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Bloomfield Blossoms: p. 58-59
Smith, Kay, 1925-

Bloomfield Township Public Library

Bloomfield Township (Mich.) -- History

Surveying -- Michigan -- Bloomfield Township -- History

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part of 'Bloomfield Blossoms' by Kay Smith

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SHOUTS OF JOY In the early part of the fall of 1818, two groups of men from Detroit decided to see for themselves if the lands in the interior really were "irreclaimable and unfit for culture or occupation, and their obvious destiny must be to remain in possession of wild beast," as Tiffin's report concluded. One group mentioned in an article published in the Nov. 13, 1818 issue of the Detroit Gazette, was composed of Governor Lewis Cass, the Rev. John Monteith, David C. McKinstry, Austin E. Wing and Benjamin Stead. The fact that they named Wing, Cass and Elizabeth Lakes after themselves and Mrs. Cass is proof that they did indeed explore this area. The second group has Major Oliver Williams, Calvin Baker, Jacob Eileet and "other prominent Detroit men" setting out, turning back, and setting out once again. In any case, they passed through the swamps of Royal Oak, traveled along the log road being built by Army Troops under the command of Colonel Leavenworth, and eventually reached the tableland which would soon be called Bloomfield. The account of their journey was written in 1872 by Thomas Drake for the Oakland Pioneer Society. He tells of their reaction when they first caught sight of Beautiful Bloomfield: "We will not undertake to describe the shouts of joy which burst from their lips as they looked upon the lovely landscapes which were presented to their view. They were enraptured with the scenery. The plains and openings were covered with new and brilliant flowers. After making as full an investigation as their means would allow, having gathered as many flowers and shrubs as they could carry as evidences of the fertility of the soil, they returned to Detroit, after an absence of three or four days. "The exploration made by this party was the theme of conversation and it undoubtedly led to the formation of the Pontiac Company which held its first meeting November 5, 1818, with the purpose of selling land."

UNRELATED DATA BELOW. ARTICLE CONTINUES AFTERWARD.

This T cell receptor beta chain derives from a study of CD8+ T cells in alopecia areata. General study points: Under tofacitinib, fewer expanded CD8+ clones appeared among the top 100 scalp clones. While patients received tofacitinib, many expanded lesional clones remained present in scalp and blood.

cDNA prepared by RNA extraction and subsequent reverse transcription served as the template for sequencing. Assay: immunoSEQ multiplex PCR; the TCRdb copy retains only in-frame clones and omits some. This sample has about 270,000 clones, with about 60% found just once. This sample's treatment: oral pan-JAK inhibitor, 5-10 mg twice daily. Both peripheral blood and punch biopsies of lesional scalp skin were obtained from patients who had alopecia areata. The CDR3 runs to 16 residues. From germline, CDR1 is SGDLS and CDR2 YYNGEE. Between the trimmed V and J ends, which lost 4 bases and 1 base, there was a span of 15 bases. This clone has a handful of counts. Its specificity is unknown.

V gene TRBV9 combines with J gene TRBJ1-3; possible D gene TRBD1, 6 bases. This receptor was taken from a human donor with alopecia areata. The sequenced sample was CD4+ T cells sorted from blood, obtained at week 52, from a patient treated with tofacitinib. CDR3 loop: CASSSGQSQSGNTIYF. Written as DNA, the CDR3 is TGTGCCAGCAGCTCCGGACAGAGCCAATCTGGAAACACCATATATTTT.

Bloomfield Blossoms: p. 58-59 part 1 Bloomfield Blossoms: p. 58-59 part 2

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